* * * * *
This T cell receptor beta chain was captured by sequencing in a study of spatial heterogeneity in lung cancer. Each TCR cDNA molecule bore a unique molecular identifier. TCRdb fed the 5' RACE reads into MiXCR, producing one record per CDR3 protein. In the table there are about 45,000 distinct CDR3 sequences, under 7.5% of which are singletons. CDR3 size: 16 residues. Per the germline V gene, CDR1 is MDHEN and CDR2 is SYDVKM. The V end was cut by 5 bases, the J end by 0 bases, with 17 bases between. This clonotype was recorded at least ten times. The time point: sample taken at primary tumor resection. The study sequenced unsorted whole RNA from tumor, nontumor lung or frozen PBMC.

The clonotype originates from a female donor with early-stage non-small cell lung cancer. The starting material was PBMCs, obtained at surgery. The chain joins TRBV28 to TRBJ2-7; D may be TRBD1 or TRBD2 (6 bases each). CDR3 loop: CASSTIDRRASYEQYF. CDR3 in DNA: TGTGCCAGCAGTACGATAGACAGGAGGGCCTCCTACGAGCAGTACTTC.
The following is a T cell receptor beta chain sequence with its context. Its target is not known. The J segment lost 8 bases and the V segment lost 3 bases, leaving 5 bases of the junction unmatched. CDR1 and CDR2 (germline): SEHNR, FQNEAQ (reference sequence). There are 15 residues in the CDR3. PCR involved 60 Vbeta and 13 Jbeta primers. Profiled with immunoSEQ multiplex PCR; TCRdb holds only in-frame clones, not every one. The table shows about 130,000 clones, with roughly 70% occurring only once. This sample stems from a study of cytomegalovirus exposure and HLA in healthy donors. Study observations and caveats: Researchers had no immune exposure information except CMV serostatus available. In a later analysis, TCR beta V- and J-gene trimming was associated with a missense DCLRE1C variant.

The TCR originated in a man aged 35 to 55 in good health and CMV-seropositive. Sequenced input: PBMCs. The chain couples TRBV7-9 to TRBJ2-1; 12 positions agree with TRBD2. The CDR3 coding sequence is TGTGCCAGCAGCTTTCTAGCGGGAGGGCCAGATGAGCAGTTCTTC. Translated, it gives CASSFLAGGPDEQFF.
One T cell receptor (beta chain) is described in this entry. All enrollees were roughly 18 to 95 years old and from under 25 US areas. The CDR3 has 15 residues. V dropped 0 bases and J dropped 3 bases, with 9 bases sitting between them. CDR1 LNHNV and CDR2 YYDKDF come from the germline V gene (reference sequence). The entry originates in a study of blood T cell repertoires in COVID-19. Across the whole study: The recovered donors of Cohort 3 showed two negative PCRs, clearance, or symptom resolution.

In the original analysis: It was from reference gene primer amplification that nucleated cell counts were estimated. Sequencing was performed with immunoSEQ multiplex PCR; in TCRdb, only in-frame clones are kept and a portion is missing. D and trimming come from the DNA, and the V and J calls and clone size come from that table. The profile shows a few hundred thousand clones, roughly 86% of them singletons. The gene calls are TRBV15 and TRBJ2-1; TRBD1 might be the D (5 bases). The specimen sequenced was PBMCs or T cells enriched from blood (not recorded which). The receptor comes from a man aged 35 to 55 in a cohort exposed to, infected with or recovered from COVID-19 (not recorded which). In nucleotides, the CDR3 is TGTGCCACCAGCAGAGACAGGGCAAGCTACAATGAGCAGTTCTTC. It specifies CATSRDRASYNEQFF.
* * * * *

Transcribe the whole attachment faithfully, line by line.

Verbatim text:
This T cell receptor beta chain was captured by sequencing in a study of spatial heterogeneity in lung cancer. Each TCR cDNA molecule bore a unique molecular identifier. TCRdb fed the 5' RACE reads into MiXCR, producing one record per CDR3 protein. In the table there are about 45,000 distinct CDR3 sequences, under 7.5% of which are singletons. CDR3 size: 16 residues. Per the germline V gene, CDR1 is MDHEN and CDR2 is SYDVKM. The V end was cut by 5 bases, the J end by 0 bases, with 17 bases between. This clonotype was recorded at least ten times. The time point: sample taken at primary tumor resection. The study sequenced unsorted whole RNA from tumor, nontumor lung or frozen PBMC.

The clonotype originates from a female donor with early-stage non-small cell lung cancer. The starting material was PBMCs, obtained at surgery. The chain joins TRBV28 to TRBJ2-7; D may be TRBD1 or TRBD2 (6 bases each). CDR3 loop: CASSTIDRRASYEQYF. CDR3 in DNA: TGTGCCAGCAGTACGATAGACAGGAGGGCCTCCTACGAGCAGTACTTC.
The following is a T cell receptor beta chain sequence with its context. Its target is not known. The J segment lost 8 bases and the V segment lost 3 bases, leaving 5 bases of the junction unmatched. CDR1 and CDR2 (germline): SEHNR, FQNEAQ (reference sequence). There are 15 residues in the CDR3. PCR involved 60 Vbeta and 13 Jbeta primers. Profiled with immunoSEQ multiplex PCR; TCRdb holds only in-frame clones, not every one. The table shows about 130,000 clones, with roughly 70% occurring only once. This sample stems from a study of cytomegalovirus exposure and HLA in healthy donors. Study observations and caveats: Researchers had no immune exposure information except CMV serostatus available. In a later analysis, TCR beta V- and J-gene trimming was associated with a missense DCLRE1C variant.

The TCR originated in a man aged 35 to 55 in good health and CMV-seropositive. Sequenced input: PBMCs. The chain couples TRBV7-9 to TRBJ2-1; 12 positions agree with TRBD2. The CDR3 coding sequence is TGTGCCAGCAGCTTTCTAGCGGGAGGGCCAGATGAGCAGTTCTTC. Translated, it gives CASSFLAGGPDEQFF.
One T cell receptor (beta chain) is described in this entry. All enrollees were roughly 18 to 95 years old and from under 25 US areas. The CDR3 has 15 residues. V dropped 0 bases and J dropped 3 bases, with 9 bases sitting between them. CDR1 LNHNV and CDR2 YYDKDF come from the germline V gene (reference sequence). The entry originates in a study of blood T cell repertoires in COVID-19. Across the whole study: The recovered donors of Cohort 3 showed two negative PCRs, clearance, or symptom resolution.

In the original analysis: It was from reference gene primer amplification that nucleated cell counts were estimated. Sequencing was performed with immunoSEQ multiplex PCR; in TCRdb, only in-frame clones are kept and a portion is missing. D and trimming come from the DNA, and the V and J calls and clone size come from that table. The profile shows a few hundred thousand clones, roughly 86% of them singletons. The gene calls are TRBV15 and TRBJ2-1; TRBD1 might be the D (5 bases). The specimen sequenced was PBMCs or T cells enriched from blood (not recorded which). The receptor comes from a man aged 35 to 55 in a cohort exposed to, infected with or recovered from COVID-19 (not recorded which). In nucleotides, the CDR3 is TGTGCCACCAGCAGAGACAGGGCAAGCTACAATGAGCAGTTCTTC. It specifies CATSRDRASYNEQFF.